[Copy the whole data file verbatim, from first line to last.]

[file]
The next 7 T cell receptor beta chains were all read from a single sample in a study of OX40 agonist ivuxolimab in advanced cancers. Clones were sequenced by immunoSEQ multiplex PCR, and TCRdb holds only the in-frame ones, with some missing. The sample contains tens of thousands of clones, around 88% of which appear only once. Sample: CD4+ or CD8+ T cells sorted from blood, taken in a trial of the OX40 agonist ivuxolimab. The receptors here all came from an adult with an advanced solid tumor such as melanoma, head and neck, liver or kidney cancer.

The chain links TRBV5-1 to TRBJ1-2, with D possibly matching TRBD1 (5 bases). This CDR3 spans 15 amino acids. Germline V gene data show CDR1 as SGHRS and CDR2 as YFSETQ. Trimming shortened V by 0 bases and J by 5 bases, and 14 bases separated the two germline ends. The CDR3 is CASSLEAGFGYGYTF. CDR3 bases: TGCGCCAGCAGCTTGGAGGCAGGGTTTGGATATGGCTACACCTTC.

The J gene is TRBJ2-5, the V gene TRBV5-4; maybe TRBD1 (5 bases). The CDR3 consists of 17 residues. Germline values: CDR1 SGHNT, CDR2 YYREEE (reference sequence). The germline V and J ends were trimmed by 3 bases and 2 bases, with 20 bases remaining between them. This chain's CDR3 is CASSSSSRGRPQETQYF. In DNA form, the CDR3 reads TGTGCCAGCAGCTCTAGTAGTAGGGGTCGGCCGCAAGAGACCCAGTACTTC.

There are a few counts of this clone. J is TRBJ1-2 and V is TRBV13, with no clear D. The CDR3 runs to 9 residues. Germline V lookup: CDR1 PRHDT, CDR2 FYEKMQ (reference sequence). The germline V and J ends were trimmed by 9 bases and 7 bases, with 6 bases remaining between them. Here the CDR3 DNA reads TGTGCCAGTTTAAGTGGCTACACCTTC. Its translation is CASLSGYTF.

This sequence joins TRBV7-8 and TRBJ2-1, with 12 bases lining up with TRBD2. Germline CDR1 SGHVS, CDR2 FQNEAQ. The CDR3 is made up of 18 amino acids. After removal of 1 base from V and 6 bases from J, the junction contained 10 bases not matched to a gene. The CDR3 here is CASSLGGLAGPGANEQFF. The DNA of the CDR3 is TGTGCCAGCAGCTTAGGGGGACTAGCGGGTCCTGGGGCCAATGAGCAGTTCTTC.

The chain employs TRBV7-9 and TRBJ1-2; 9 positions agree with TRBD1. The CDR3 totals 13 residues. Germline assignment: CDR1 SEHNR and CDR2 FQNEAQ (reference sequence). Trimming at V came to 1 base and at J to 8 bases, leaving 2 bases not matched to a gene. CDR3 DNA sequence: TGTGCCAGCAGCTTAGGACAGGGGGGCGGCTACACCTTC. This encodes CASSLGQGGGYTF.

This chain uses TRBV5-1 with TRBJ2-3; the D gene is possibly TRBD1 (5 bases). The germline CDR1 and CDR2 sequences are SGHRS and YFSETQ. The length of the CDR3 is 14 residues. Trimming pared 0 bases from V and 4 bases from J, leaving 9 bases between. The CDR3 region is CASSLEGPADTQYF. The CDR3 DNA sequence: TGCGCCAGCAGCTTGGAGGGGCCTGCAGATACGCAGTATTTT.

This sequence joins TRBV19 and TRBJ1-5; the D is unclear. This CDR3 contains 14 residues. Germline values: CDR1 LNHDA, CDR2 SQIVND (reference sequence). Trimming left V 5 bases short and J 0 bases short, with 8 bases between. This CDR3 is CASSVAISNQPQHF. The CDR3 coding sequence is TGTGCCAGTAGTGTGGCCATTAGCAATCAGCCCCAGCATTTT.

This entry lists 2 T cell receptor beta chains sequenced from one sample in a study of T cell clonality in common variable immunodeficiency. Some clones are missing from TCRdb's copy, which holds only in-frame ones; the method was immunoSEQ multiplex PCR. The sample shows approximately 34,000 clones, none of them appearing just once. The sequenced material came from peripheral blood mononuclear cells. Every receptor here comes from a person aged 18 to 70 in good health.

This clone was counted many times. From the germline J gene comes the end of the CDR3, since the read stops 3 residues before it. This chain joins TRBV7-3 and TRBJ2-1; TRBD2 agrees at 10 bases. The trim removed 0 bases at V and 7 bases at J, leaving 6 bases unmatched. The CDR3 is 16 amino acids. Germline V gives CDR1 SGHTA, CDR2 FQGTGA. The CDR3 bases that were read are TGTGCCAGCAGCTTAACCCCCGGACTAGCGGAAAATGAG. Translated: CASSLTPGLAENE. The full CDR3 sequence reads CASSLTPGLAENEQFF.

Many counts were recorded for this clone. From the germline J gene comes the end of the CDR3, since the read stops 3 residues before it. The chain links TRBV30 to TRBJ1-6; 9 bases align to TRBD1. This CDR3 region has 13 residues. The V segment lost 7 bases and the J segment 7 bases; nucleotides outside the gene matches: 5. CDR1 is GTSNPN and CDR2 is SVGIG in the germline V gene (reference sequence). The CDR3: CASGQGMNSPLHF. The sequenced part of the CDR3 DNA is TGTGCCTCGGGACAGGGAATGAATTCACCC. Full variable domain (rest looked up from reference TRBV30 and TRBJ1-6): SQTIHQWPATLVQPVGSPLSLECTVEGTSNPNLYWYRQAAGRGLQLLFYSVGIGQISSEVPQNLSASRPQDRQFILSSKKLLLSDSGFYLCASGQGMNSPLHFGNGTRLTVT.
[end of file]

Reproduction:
The next 7 T cell receptor beta chains were all read from a single sample in a study of OX40 agonist ivuxolimab in advanced cancers. Clones were sequenced by immunoSEQ multiplex PCR, and TCRdb holds only the in-frame ones, with some missing. The sample contains tens of thousands of clones, around 88% of which appear only once. Sample: CD4+ or CD8+ T cells sorted from blood, taken in a trial of the OX40 agonist ivuxolimab. The receptors here all came from an adult with an advanced solid tumor such as melanoma, head and neck, liver or kidney cancer.

The chain links TRBV5-1 to TRBJ1-2, with D possibly matching TRBD1 (5 bases). This CDR3 spans 15 amino acids. Germline V gene data show CDR1 as SGHRS and CDR2 as YFSETQ. Trimming shortened V by 0 bases and J by 5 bases, and 14 bases separated the two germline ends. The CDR3 is CASSLEAGFGYGYTF. CDR3 bases: TGCGCCAGCAGCTTGGAGGCAGGGTTTGGATATGGCTACACCTTC.

The J gene is TRBJ2-5, the V gene TRBV5-4; maybe TRBD1 (5 bases). The CDR3 consists of 17 residues. Germline values: CDR1 SGHNT, CDR2 YYREEE (reference sequence). The germline V and J ends were trimmed by 3 bases and 2 bases, with 20 bases remaining between them. This chain's CDR3 is CASSSSSRGRPQETQYF. In DNA form, the CDR3 reads TGTGCCAGCAGCTCTAGTAGTAGGGGTCGGCCGCAAGAGACCCAGTACTTC.

There are a few counts of this clone. J is TRBJ1-2 and V is TRBV13, with no clear D. The CDR3 runs to 9 residues. Germline V lookup: CDR1 PRHDT, CDR2 FYEKMQ (reference sequence). The germline V and J ends were trimmed by 9 bases and 7 bases, with 6 bases remaining between them. Here the CDR3 DNA reads TGTGCCAGTTTAAGTGGCTACACCTTC. Its translation is CASLSGYTF.

This sequence joins TRBV7-8 and TRBJ2-1, with 12 bases lining up with TRBD2. Germline CDR1 SGHVS, CDR2 FQNEAQ. The CDR3 is made up of 18 amino acids. After removal of 1 base from V and 6 bases from J, the junction contained 10 bases not matched to a gene. The CDR3 here is CASSLGGLAGPGANEQFF. The DNA of the CDR3 is TGTGCCAGCAGCTTAGGGGGACTAGCGGGTCCTGGGGCCAATGAGCAGTTCTTC.

The chain employs TRBV7-9 and TRBJ1-2; 9 positions agree with TRBD1. The CDR3 totals 13 residues. Germline assignment: CDR1 SEHNR and CDR2 FQNEAQ (reference sequence). Trimming at V came to 1 base and at J to 8 bases, leaving 2 bases not matched to a gene. CDR3 DNA sequence: TGTGCCAGCAGCTTAGGACAGGGGGGCGGCTACACCTTC. This encodes CASSLGQGGGYTF.

This chain uses TRBV5-1 with TRBJ2-3; the D gene is possibly TRBD1 (5 bases). The germline CDR1 and CDR2 sequences are SGHRS and YFSETQ. The length of the CDR3 is 14 residues. Trimming pared 0 bases from V and 4 bases from J, leaving 9 bases between. The CDR3 region is CASSLEGPADTQYF. The CDR3 DNA sequence: TGCGCCAGCAGCTTGGAGGGGCCTGCAGATACGCAGTATTTT.

This sequence joins TRBV19 and TRBJ1-5; the D is unclear. This CDR3 contains 14 residues. Germline values: CDR1 LNHDA, CDR2 SQIVND (reference sequence). Trimming left V 5 bases short and J 0 bases short, with 8 bases between. This CDR3 is CASSVAISNQPQHF. The CDR3 coding sequence is TGTGCCAGTAGTGTGGCCATTAGCAATCAGCCCCAGCATTTT.

This entry lists 2 T cell receptor beta chains sequenced from one sample in a study of T cell clonality in common variable immunodeficiency. Some clones are missing from TCRdb's copy, which holds only in-frame ones; the method was immunoSEQ multiplex PCR. The sample shows approximately 34,000 clones, none of them appearing just once. The sequenced material came from peripheral blood mononuclear cells. Every receptor here comes from a person aged 18 to 70 in good health.

This clone was counted many times. From the germline J gene comes the end of the CDR3, since the read stops 3 residues before it. This chain joins TRBV7-3 and TRBJ2-1; TRBD2 agrees at 10 bases. The trim removed 0 bases at V and 7 bases at J, leaving 6 bases unmatched. The CDR3 is 16 amino acids. Germline V gives CDR1 SGHTA, CDR2 FQGTGA. The CDR3 bases that were read are TGTGCCAGCAGCTTAACCCCCGGACTAGCGGAAAATGAG. Translated: CASSLTPGLAENE. The full CDR3 sequence reads CASSLTPGLAENEQFF.

Many counts were recorded for this clone. From the germline J gene comes the end of the CDR3, since the read stops 3 residues before it. The chain links TRBV30 to TRBJ1-6; 9 bases align to TRBD1. This CDR3 region has 13 residues. The V segment lost 7 bases and the J segment 7 bases; nucleotides outside the gene matches: 5. CDR1 is GTSNPN and CDR2 is SVGIG in the germline V gene (reference sequence). The CDR3: CASGQGMNSPLHF. The sequenced part of the CDR3 DNA is TGTGCCTCGGGACAGGGAATGAATTCACCC. Full variable domain (rest looked up from reference TRBV30 and TRBJ1-6): SQTIHQWPATLVQPVGSPLSLECTVEGTSNPNLYWYRQAAGRGLQLLFYSVGIGQISSEVPQNLSASRPQDRQFILSSKKLLLSDSGFYLCASGQGMNSPLHFGNGTRLTVT.